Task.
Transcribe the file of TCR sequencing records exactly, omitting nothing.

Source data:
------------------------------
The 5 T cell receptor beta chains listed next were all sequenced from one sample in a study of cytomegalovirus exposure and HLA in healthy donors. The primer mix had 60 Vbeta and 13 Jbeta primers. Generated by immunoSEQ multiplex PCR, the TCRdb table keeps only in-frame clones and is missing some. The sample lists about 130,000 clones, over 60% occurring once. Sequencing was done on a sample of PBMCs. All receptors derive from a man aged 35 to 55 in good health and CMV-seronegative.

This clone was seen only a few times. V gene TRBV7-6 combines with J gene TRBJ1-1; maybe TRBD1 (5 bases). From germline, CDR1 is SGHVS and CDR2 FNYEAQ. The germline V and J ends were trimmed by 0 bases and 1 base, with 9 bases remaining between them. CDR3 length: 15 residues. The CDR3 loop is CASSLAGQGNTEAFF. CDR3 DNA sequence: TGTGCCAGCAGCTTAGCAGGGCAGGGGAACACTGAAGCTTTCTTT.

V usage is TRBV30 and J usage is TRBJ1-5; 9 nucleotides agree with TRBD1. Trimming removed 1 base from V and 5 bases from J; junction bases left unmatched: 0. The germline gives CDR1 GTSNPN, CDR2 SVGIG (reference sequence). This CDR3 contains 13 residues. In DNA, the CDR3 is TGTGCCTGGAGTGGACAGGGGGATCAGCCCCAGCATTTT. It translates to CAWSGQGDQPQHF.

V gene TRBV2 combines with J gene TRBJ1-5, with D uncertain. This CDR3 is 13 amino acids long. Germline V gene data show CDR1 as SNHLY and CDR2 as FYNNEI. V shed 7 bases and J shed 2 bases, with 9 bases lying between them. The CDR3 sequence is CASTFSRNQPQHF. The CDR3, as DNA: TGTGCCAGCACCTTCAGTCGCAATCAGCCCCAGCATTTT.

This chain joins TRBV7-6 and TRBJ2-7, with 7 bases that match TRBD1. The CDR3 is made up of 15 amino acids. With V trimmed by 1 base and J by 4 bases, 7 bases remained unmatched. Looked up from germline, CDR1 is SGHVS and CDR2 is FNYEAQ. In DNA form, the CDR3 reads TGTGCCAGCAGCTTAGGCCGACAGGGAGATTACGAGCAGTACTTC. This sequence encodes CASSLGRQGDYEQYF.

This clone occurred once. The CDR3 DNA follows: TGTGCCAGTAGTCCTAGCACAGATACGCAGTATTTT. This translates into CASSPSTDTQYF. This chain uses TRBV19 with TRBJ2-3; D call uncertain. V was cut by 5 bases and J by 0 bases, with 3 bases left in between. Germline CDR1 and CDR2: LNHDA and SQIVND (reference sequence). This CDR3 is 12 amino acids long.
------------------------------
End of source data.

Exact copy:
The 5 T cell receptor beta chains listed next were all sequenced from one sample in a study of cytomegalovirus exposure and HLA in healthy donors. The primer mix had 60 Vbeta and 13 Jbeta primers. Generated by immunoSEQ multiplex PCR, the TCRdb table keeps only in-frame clones and is missing some. The sample lists about 130,000 clones, over 60% occurring once. Sequencing was done on a sample of PBMCs. All receptors derive from a man aged 35 to 55 in good health and CMV-seronegative.

This clone was seen only a few times. V gene TRBV7-6 combines with J gene TRBJ1-1; maybe TRBD1 (5 bases). From germline, CDR1 is SGHVS and CDR2 FNYEAQ. The germline V and J ends were trimmed by 0 bases and 1 base, with 9 bases remaining between them. CDR3 length: 15 residues. The CDR3 loop is CASSLAGQGNTEAFF. CDR3 DNA sequence: TGTGCCAGCAGCTTAGCAGGGCAGGGGAACACTGAAGCTTTCTTT.

V usage is TRBV30 and J usage is TRBJ1-5; 9 nucleotides agree with TRBD1. Trimming removed 1 base from V and 5 bases from J; junction bases left unmatched: 0. The germline gives CDR1 GTSNPN, CDR2 SVGIG (reference sequence). This CDR3 contains 13 residues. In DNA, the CDR3 is TGTGCCTGGAGTGGACAGGGGGATCAGCCCCAGCATTTT. It translates to CAWSGQGDQPQHF.

V gene TRBV2 combines with J gene TRBJ1-5, with D uncertain. This CDR3 is 13 amino acids long. Germline V gene data show CDR1 as SNHLY and CDR2 as FYNNEI. V shed 7 bases and J shed 2 bases, with 9 bases lying between them. The CDR3 sequence is CASTFSRNQPQHF. The CDR3, as DNA: TGTGCCAGCACCTTCAGTCGCAATCAGCCCCAGCATTTT.

This chain joins TRBV7-6 and TRBJ2-7, with 7 bases that match TRBD1. The CDR3 is made up of 15 amino acids. With V trimmed by 1 base and J by 4 bases, 7 bases remained unmatched. Looked up from germline, CDR1 is SGHVS and CDR2 is FNYEAQ. In DNA form, the CDR3 reads TGTGCCAGCAGCTTAGGCCGACAGGGAGATTACGAGCAGTACTTC. This sequence encodes CASSLGRQGDYEQYF.

This clone occurred once. The CDR3 DNA follows: TGTGCCAGTAGTCCTAGCACAGATACGCAGTATTTT. This translates into CASSPSTDTQYF. This chain uses TRBV19 with TRBJ2-3; D call uncertain. V was cut by 5 bases and J by 0 bases, with 3 bases left in between. Germline CDR1 and CDR2: LNHDA and SQIVND (reference sequence). This CDR3 is 12 amino acids long.